Vietnam: New Enterprise Law
On 17 June 2020, the National Assembly of Vietnam passed the new Law on Enterprises1 (“New Enterprise Law”), which will take effect on 1 January 2021. It will replace the current Enterprise Law No. 68/2014/QH13. The New Enterprise Law introduces several important changes to regulations overseeing corporate governance, business activities and administrative procedures applicable to enterprises in Vietnam.
1. New regulations on digital seal
Under the New Enterprise Law, there are two types of company seal, including a physical seal made by the seal-making establishment and a digital seal made in the form of a digital signature in accordance with laws on electronic transactions. An enterprise can freely decide on the seal's type, quantity, form and content that they will use. The management and use of the seal will be provided for in the enterprise's charter or other internal policies.
2. Further guidance on time limits for capital contributions in kind
The New Enterprise Law retains the requirement that charter capital must be contributed within 90 days from the date of establishment of the enterprise. However, in case of capital contributions in kind, the time for transportation, import (i.e., customs clearance) and other administrative procedures for the transfer of ownership of assets will not be included in the 90-day limit.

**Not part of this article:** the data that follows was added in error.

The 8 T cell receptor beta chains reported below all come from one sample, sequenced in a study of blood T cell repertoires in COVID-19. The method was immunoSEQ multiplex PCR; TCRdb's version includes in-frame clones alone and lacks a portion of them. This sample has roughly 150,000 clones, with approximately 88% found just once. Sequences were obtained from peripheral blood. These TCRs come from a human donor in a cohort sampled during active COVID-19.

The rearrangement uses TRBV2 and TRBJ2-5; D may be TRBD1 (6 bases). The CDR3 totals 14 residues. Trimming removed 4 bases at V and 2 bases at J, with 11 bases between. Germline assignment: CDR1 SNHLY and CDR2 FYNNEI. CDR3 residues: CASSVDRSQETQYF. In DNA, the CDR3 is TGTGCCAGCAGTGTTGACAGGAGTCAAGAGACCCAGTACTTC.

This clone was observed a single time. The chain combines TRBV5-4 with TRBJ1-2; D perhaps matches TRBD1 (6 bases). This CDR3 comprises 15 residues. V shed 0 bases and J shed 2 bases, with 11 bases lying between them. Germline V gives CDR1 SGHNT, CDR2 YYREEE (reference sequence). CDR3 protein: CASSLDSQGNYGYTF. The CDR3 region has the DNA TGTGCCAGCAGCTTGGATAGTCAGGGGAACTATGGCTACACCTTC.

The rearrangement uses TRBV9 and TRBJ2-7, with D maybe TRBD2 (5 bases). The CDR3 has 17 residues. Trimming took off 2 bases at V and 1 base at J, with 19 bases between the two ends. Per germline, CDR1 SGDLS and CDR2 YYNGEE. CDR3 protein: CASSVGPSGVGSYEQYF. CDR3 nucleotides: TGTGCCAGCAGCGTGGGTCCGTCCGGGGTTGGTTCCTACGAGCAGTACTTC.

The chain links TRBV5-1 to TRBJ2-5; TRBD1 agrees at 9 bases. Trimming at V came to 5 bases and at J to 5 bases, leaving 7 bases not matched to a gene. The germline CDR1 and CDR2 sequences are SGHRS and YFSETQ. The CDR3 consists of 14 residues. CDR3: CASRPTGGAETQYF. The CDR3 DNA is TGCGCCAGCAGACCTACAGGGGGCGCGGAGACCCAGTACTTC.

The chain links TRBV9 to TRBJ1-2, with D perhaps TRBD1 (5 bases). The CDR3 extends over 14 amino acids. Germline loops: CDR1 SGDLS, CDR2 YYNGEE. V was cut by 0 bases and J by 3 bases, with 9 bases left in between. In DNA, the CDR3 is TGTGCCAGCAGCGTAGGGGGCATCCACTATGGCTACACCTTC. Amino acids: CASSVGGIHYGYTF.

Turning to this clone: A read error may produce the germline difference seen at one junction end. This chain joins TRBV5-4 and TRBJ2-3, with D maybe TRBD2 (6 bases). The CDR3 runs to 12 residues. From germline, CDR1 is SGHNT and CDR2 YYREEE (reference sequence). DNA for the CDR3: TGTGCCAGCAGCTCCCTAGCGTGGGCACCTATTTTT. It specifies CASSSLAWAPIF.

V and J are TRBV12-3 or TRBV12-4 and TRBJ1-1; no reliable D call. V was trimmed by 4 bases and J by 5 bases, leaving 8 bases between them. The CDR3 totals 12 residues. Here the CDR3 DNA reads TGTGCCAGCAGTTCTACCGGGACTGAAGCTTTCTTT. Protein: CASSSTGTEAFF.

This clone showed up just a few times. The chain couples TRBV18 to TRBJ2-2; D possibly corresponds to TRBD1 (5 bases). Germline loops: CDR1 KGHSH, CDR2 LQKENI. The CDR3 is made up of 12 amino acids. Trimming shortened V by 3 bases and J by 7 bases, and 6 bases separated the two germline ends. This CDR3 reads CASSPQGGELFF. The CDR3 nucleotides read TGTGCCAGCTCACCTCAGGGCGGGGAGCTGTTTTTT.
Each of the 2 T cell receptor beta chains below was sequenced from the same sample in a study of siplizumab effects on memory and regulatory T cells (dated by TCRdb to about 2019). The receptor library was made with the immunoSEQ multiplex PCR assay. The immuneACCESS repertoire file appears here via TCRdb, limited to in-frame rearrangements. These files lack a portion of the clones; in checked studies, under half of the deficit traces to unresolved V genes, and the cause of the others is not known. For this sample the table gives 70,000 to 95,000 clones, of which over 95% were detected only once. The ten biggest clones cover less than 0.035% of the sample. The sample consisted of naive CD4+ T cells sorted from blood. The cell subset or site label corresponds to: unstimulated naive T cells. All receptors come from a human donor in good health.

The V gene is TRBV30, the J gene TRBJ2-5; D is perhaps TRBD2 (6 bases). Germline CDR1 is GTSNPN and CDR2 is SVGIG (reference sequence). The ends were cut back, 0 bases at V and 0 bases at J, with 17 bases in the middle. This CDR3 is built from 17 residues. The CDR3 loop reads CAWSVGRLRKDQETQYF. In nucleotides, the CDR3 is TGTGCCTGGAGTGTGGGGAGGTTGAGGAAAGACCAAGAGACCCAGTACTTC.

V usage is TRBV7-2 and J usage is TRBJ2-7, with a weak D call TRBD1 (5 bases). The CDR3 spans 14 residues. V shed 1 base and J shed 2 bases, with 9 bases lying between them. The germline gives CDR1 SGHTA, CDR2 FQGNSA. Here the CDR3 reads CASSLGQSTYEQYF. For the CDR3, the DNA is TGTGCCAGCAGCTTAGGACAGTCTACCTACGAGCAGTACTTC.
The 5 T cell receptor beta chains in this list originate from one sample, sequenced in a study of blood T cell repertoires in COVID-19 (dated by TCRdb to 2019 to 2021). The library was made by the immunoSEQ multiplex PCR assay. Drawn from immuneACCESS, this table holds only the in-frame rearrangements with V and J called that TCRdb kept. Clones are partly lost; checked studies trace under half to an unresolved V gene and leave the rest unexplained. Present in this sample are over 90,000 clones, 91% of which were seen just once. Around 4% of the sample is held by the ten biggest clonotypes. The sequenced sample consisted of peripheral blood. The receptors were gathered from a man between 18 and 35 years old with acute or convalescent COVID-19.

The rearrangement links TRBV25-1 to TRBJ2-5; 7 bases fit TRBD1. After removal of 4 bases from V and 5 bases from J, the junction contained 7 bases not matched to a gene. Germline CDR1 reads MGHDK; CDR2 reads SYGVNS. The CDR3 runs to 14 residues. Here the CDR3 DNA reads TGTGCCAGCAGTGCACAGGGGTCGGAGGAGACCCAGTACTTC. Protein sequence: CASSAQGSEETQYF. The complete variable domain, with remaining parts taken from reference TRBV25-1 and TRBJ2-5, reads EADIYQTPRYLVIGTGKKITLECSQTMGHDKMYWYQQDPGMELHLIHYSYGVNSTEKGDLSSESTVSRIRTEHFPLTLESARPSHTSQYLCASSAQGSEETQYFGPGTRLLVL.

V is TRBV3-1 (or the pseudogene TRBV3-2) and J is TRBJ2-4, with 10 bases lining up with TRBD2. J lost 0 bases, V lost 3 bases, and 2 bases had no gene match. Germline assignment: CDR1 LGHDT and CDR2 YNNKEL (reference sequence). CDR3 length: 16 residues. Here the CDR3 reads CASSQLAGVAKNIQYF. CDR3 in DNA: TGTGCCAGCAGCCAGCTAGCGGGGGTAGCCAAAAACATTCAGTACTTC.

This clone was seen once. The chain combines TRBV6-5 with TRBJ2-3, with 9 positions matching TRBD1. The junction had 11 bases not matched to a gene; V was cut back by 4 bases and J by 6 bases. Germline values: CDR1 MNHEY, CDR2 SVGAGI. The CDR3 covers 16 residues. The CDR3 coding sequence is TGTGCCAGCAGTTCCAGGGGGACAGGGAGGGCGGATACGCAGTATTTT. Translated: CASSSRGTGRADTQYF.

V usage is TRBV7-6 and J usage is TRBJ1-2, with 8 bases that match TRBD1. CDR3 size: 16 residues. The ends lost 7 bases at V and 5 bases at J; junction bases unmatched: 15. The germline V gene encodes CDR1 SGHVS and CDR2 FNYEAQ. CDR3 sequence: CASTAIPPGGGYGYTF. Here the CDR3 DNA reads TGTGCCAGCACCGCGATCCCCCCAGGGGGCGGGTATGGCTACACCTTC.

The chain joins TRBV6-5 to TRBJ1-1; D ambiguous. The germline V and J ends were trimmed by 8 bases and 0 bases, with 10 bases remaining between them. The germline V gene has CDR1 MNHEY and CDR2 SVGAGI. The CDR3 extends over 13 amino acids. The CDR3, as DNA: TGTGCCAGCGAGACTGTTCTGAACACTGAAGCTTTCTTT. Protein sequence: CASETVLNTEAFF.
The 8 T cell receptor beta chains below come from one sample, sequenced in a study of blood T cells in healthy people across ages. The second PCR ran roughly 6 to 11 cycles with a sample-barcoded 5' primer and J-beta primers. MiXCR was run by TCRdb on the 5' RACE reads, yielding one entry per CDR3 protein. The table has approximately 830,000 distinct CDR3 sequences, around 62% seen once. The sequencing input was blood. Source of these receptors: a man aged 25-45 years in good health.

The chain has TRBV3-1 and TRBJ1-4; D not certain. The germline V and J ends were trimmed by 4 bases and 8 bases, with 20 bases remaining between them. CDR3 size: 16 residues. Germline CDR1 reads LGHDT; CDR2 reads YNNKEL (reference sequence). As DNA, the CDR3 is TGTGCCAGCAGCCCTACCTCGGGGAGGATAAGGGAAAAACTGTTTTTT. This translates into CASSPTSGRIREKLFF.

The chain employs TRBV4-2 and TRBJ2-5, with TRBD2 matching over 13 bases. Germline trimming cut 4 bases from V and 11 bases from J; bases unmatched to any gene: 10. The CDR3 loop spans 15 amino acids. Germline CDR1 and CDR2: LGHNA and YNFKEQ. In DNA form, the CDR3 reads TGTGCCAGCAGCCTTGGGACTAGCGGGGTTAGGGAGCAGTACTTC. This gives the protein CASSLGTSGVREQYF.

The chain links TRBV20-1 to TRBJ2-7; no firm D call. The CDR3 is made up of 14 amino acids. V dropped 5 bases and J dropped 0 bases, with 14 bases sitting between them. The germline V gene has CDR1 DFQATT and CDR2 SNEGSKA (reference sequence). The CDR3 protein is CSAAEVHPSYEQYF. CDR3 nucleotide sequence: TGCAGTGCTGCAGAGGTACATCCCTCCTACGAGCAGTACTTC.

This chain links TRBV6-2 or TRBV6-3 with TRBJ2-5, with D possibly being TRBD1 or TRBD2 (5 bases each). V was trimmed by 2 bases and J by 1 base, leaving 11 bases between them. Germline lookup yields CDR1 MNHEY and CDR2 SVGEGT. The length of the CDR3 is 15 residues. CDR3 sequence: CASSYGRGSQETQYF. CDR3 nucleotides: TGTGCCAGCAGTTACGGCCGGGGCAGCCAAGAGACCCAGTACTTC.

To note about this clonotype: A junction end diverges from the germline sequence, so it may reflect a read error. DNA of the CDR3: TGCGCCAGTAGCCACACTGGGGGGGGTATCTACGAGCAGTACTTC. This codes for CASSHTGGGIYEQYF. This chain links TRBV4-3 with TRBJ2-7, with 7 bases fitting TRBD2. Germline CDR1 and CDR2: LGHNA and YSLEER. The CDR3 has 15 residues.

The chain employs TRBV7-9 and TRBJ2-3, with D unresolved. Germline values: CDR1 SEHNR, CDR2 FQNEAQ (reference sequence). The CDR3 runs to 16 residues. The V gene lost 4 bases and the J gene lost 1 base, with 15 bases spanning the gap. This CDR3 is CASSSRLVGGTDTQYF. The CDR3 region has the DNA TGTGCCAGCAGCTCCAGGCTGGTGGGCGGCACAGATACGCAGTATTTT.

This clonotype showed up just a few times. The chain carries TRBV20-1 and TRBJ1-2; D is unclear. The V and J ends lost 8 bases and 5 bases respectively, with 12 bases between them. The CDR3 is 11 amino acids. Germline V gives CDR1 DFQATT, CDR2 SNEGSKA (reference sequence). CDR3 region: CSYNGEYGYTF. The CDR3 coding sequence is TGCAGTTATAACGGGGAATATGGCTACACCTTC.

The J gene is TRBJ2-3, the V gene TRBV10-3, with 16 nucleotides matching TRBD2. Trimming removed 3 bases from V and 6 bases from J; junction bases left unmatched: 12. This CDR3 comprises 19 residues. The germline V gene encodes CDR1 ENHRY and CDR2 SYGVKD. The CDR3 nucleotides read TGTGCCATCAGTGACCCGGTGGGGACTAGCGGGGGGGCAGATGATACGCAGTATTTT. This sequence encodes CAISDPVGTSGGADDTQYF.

3. New regulations on online enterprise registration
Under the New Enterprise Law, the application related to enterprise registration can be submitted by one of the three ways below:
- physically conducted at the provincial business registration authorities;
- by postal service; or
- online application through the National Portal of Business Registration (NPBR).
The New Enterprise Law provides that an online application made through NBPR shall have the same validity as an application submitted physically to the provincial business registration authorities. However, it is unclear whether the authorities will still combine the requirements for both online and physical submissions in practice.
4. Voting thresholds and quorum requirements in the joint-stock company (“JSC”)
The New Enterprise Law has amended the quorum required for the General Meeting of Shareholder (“GMS”) to be conducted and the voting ratio required for the resolution of the GMS to be passed in the JSC, specifically as follows:
5. Changes to regulations on the corporate governance of a JSC
The New Enterprise Law amends and supplements the following regulations on the corporate governance of a JSC:
- Any shareholder or group of shareholders (together) holding 10% or more of total common shares (the charter can provide for a smaller percentage) will have the right to nominate candidates for election to be members of the board of management and/or the supervisory board. This means that shareholders will not be required to hold shares for at least six months before being given this right (in contrast to the current Enterprise Law, which requires the period of six months of holding of shares).